Confederate flags: why the South really went to war

We hold these truths to be self-evident, that all men are created equal, that they are endowed by their Creator with certain unalienable Rights, that among these are Life, Liberty and the pursuit of Happiness.

The Declaration of Independence, July 4, 1776

On our 245th celebration of America’s Independence Day, I put aside politics for the day. But I couldn’t help thinking about how far our nation still has to go, to achieve our ideals.

From the outset of this nation, those self-evident truths have always been tongue-in-cheek for many Americans. And always out-of-reach for many others.

Our Declaration justified itself in part because King George had been making allies of some Native American peoples, in order to align them with Britain against the colonists (see The Declaration of Independence, paragraph 29). But not stated was the fact that the colonists were also making alliances with Native American peoples, to align with them against Britain.

Also, entirely unstated, and to this day still largely denied by Americans, both Britain and Euro-America were fighting over who would have the “right” to take away the home lands of all Native Americans.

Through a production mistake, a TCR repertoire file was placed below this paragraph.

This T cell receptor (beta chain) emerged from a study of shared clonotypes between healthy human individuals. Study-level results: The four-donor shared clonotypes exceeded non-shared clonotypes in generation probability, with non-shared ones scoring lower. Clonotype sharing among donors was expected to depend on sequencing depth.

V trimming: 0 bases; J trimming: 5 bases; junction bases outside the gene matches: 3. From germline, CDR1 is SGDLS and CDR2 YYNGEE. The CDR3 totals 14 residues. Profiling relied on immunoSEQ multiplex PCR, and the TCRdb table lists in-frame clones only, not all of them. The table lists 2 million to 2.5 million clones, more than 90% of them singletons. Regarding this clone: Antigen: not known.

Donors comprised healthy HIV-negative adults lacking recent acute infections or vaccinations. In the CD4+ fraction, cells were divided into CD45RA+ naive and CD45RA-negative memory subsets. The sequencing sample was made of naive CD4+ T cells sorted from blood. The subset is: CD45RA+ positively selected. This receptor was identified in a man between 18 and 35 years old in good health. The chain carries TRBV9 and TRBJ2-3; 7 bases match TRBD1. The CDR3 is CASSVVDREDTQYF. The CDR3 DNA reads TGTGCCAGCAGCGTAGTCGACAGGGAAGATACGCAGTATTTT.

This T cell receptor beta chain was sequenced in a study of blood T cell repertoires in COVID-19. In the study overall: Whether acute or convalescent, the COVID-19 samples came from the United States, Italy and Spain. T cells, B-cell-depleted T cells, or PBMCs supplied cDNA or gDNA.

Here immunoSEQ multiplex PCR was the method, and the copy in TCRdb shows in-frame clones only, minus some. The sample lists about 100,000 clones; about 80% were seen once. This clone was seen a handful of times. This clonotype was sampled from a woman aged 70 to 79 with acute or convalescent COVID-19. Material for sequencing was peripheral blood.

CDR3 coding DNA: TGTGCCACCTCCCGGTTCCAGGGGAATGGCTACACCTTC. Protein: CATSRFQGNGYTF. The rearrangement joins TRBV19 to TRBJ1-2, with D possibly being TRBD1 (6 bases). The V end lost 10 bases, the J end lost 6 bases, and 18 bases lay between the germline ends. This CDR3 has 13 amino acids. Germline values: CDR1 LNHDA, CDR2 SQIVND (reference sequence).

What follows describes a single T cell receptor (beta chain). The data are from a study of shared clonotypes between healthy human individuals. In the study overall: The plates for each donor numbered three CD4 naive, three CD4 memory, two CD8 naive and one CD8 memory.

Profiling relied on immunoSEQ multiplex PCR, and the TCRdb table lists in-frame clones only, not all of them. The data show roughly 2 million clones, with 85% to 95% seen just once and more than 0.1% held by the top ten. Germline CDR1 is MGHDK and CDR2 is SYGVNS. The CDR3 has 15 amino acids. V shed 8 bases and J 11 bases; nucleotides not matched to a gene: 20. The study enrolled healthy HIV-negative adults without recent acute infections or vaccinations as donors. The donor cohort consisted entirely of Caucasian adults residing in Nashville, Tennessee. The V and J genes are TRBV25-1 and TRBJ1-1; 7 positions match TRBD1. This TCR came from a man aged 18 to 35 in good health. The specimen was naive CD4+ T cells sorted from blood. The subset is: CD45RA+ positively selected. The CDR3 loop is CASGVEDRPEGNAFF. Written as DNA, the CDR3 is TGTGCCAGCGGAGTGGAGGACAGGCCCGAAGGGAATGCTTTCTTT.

That hardly meets the letter or the spirit of those “self-evident truths” in the opening lines of our Declaration of Independence.

Nor could I ignore, even for this special day, the fact that half of the American colonies depended entirely on the institution of slavery for their very survival, let alone their prosperity.

Slavery was a divisive issue from the start. Even in the pre-revolutionary American colonies, it was widely recognized that it must eventually come to a head. It did, and it nearly tore our nation apart.

Slave-holding colonies agreed to join the Revolutionary War reluctantly — and only under the condition that the institutions of slavery and trafficking in slaves be agreed to and allowed to continue in perpetuity by the non-slave-holding colonies.

So, see for yourself the true cause of the American Civil War, as told by the leaders of the slave holders themselves.

Cut through the rhetoric. Read the exact reasons, word for word, that the leaders of the Confederate States of America left to the world. Read their own, solemn justifications for secession.

See for yourself what “States’ rights” and “property” meant. See what the Confederate Battle Flag meant to Southern whites, and why it’s so offensive to so many people in this country.

And then think again about the words and meaning of our Declaration of Independence.

Think of who those words were intended to include, and benefit under new, independent rule.

And think of who those words intentionally excluded, and why.

And think about how far we as a nation still have to go to live our ideals.

And think about what you will do to help us get there.

Confederate Battle Flags are flown on a good ol’ boy racist’s pickup truck.

Assholes are forever ripe in America. And they proudly self-identify as the ignorant bigots they are.

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